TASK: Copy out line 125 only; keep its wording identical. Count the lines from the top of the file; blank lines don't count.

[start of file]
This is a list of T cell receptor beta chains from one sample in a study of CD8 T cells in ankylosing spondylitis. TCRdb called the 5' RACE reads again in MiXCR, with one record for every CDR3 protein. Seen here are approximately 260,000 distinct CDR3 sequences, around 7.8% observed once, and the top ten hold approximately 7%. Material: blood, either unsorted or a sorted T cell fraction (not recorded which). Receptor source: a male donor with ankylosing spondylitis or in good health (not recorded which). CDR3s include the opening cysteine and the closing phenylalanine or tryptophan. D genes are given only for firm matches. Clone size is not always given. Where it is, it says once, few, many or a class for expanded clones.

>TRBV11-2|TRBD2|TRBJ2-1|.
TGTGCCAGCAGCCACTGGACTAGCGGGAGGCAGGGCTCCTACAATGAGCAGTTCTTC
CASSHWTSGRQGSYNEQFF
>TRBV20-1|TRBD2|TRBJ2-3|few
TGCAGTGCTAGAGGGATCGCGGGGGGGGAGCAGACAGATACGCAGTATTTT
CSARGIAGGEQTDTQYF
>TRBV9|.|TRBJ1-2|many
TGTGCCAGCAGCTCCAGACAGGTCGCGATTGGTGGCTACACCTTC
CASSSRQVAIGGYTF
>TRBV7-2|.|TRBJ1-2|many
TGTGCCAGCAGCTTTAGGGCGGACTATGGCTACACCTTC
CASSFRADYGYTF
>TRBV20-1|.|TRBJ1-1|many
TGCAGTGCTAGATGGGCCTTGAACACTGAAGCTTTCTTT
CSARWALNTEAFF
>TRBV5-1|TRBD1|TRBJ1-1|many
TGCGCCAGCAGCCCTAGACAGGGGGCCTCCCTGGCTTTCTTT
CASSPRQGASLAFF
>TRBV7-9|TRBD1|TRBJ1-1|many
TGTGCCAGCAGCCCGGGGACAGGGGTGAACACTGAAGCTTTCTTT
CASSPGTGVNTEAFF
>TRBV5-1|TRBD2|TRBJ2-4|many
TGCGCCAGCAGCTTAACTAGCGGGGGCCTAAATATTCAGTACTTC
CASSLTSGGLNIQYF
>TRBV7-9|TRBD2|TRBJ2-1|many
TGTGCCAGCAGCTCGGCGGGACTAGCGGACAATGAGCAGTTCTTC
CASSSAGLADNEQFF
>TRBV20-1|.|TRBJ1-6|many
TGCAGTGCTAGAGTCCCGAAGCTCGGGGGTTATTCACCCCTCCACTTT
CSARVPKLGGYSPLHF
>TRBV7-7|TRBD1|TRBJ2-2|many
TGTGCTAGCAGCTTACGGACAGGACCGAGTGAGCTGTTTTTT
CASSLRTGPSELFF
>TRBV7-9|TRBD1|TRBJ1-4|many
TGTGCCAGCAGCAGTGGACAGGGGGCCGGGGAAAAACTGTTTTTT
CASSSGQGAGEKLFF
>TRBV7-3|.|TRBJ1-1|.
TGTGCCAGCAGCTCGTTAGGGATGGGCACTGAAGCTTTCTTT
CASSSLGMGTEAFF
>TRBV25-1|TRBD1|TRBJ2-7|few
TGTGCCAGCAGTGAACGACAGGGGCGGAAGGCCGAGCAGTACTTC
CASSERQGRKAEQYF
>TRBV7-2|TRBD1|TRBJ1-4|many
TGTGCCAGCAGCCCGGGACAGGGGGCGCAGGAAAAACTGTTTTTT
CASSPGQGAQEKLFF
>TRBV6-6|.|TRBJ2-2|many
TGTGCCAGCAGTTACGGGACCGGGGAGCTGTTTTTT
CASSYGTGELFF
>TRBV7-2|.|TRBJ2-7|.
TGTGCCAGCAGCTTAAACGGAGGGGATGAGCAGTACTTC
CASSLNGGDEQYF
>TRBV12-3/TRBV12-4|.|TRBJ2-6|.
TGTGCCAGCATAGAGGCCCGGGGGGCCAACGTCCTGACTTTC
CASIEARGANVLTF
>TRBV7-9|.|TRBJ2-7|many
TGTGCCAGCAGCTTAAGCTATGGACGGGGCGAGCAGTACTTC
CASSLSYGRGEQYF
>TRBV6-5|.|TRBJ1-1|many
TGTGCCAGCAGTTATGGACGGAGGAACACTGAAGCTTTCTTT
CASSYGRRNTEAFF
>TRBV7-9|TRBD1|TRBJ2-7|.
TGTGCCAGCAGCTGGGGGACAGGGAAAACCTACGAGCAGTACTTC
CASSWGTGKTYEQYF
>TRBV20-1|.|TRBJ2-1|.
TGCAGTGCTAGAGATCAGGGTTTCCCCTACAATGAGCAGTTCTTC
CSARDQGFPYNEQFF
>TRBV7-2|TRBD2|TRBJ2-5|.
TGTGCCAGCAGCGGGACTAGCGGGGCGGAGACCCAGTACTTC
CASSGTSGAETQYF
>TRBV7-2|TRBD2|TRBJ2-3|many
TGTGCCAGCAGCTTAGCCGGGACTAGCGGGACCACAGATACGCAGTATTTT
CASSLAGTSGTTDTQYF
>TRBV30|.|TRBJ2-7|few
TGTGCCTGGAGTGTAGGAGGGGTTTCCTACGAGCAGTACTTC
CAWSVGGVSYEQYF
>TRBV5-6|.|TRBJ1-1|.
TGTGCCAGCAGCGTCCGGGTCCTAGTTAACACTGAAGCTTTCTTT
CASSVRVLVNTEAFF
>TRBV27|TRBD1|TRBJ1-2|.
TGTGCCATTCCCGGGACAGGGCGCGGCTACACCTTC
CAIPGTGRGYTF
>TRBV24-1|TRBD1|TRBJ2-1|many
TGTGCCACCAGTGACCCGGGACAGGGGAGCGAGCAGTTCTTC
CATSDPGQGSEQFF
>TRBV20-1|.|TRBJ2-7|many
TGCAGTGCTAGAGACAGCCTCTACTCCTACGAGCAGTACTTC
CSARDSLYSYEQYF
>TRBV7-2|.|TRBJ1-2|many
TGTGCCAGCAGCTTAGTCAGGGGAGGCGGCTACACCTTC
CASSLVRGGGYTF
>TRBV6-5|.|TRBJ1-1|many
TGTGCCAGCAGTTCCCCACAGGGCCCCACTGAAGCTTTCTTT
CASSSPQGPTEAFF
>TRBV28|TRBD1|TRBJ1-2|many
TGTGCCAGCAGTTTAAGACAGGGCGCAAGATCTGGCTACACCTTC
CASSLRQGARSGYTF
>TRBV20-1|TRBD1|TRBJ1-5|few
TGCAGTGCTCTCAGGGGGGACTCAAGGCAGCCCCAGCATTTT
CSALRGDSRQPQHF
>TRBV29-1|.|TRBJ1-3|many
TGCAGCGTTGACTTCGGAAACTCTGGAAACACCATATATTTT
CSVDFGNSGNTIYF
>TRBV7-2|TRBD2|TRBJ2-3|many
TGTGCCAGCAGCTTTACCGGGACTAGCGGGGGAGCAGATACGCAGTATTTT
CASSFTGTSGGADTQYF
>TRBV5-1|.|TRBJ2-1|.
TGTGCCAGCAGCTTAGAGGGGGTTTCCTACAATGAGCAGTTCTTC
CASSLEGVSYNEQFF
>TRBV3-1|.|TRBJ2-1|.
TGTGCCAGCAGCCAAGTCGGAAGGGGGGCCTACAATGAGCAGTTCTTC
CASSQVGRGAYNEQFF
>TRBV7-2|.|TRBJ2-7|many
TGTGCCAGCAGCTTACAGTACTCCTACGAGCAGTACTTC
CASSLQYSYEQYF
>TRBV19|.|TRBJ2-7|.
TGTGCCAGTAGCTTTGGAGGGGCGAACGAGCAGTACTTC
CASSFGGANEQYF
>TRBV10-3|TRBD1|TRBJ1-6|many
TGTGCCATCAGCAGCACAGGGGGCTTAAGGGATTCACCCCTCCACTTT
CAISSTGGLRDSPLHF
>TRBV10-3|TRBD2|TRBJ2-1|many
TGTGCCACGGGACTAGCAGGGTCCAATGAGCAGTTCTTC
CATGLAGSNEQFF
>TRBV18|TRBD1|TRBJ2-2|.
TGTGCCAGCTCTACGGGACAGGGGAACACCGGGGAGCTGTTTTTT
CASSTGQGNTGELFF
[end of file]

>TRBV18|TRBD1|TRBJ2-2|.